In some ways, that is exactly what we want out of Paul. If Paul scores 30 points, but is held to single digit assists, the Spurs are much more likely to leave New Orleans with a victory. If Paul is able to fully integrate West, Chandler, Posey and Peja into the game, then the Spurs will have quite the offensive force on their hands. The goal is not to stop Paul from putting on a show; the goal is to disrupt the cohesion of the Hornets' offense as a whole.

For the Hornets, I think the goal is to hope Parker isn't making his mid-range shots. Beyond that, I've yet to decipher how one would best shut down Parker's game. Certainly the primary goal has to be preventing penetration, but Parker's explosive quickness makes achieving such a goal unlikely. The better bet seems to be to give Parker space near the outside and hope he takes the bait. Although, given the fact that Parker has made 54% of the shots he's taken between 15 ft. and the 3-point line so far this season, it's an increasingly risky wager.

Duncan vs. Chandler

I'll admit it: During last years playoff series, Tyson Chandler did as good a job covering Duncan as anyone has. After averaging 22.5 ppg and shooting 65% from the field against NOLA during the regular season, Chandler held the Big Fundamental to just 15.3 ppg on 42% shooting during the playoffs. If Chandler can muster a similar level of defensive prowess again tonight, the Spurs are in for a long 48 minutes. Duncan has his hands full on the defensive end of the ball as well, as he will be covering David West while having to simultaneously prevent Chandler from connecting with Paul for one of their patented alley-oops.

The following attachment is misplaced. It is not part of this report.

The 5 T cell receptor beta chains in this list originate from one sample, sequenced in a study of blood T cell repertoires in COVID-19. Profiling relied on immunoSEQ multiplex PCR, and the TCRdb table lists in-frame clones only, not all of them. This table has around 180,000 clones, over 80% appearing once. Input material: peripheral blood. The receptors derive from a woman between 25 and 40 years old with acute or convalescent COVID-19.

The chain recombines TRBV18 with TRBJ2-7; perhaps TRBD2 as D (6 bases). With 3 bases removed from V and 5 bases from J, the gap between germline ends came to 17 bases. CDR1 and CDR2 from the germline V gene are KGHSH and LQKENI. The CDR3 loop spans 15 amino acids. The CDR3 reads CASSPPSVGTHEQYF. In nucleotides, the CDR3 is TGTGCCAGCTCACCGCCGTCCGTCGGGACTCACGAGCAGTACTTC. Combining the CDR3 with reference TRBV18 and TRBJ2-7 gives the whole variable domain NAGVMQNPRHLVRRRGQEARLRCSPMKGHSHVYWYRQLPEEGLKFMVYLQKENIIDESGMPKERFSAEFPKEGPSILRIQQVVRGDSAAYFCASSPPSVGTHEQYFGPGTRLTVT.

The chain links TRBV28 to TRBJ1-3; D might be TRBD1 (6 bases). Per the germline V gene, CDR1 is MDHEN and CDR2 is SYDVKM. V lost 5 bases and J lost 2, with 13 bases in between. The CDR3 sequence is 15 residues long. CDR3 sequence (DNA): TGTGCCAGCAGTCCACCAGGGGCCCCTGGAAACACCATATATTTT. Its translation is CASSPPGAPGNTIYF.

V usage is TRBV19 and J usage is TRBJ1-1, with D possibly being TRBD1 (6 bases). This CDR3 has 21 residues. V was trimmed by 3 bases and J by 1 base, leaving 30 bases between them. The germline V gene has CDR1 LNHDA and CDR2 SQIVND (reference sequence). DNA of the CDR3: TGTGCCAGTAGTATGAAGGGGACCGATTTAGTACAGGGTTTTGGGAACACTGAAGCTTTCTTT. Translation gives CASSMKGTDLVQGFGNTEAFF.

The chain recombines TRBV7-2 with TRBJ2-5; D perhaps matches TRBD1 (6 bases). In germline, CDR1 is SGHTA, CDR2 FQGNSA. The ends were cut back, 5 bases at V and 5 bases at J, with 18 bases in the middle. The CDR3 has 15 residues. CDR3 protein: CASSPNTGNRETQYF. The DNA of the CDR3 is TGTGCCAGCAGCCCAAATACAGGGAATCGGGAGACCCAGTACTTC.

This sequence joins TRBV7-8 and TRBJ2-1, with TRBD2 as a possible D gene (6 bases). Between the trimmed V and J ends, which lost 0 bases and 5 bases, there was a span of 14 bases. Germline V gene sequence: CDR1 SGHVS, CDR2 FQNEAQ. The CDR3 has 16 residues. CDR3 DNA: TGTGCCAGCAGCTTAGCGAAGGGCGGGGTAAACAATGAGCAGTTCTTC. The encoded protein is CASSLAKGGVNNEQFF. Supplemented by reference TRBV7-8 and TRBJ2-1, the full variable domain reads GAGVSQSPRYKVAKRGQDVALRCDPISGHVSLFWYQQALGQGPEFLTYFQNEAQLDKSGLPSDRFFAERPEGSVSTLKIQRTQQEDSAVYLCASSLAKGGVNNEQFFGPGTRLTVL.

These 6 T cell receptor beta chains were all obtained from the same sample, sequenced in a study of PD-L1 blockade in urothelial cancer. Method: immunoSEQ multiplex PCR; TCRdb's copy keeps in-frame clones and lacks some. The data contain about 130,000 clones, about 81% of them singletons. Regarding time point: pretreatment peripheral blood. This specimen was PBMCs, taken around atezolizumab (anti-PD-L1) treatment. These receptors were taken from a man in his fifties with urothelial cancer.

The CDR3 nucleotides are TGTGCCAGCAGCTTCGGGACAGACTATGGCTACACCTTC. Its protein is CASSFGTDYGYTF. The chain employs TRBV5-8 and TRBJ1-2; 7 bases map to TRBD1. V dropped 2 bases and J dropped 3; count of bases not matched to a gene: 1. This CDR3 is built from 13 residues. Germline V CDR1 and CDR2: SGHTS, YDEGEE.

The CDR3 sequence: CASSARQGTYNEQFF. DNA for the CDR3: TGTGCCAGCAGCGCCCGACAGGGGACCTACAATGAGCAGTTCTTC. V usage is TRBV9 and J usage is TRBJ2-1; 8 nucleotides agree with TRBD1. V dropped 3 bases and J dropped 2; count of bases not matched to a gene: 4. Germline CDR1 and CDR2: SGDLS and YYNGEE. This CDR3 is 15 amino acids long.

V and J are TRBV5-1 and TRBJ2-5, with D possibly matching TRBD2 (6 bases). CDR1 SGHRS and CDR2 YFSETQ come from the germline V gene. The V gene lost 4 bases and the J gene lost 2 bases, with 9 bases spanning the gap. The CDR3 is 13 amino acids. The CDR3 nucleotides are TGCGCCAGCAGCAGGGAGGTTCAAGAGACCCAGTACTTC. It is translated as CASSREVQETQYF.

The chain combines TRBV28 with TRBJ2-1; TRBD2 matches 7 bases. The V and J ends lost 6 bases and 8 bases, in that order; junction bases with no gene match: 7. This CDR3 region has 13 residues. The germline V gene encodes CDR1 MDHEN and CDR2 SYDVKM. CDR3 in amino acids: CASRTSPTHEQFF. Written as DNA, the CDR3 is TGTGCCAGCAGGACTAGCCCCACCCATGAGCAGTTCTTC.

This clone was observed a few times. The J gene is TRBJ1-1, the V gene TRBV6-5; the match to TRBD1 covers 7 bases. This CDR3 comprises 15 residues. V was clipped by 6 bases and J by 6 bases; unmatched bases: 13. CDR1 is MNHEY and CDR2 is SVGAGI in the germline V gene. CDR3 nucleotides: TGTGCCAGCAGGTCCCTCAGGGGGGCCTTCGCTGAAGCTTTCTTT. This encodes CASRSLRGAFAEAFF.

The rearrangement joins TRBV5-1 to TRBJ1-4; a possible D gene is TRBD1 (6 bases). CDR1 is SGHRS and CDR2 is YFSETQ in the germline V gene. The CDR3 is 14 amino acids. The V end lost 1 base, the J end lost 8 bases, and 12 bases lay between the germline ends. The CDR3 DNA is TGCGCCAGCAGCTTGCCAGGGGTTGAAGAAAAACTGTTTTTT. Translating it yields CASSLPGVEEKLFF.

This is the least predictable of the three match-ups, partially because Chandler has recently missed some time due to injury, partly because you can never confidently say anyone in the league can handle Duncan. But Chandler is the type of physical frontcourt presence who is more than prepared to give it a shot. The key against a player like Chandler is to establish yourself early: Chandler thrives on momentum. If you allow him to control the glass or deny you shots from the outset, you better be ready for him to cause hell for a full four quarters.

The game starts at 9:30 Eastern/8:30 Central on ESPN.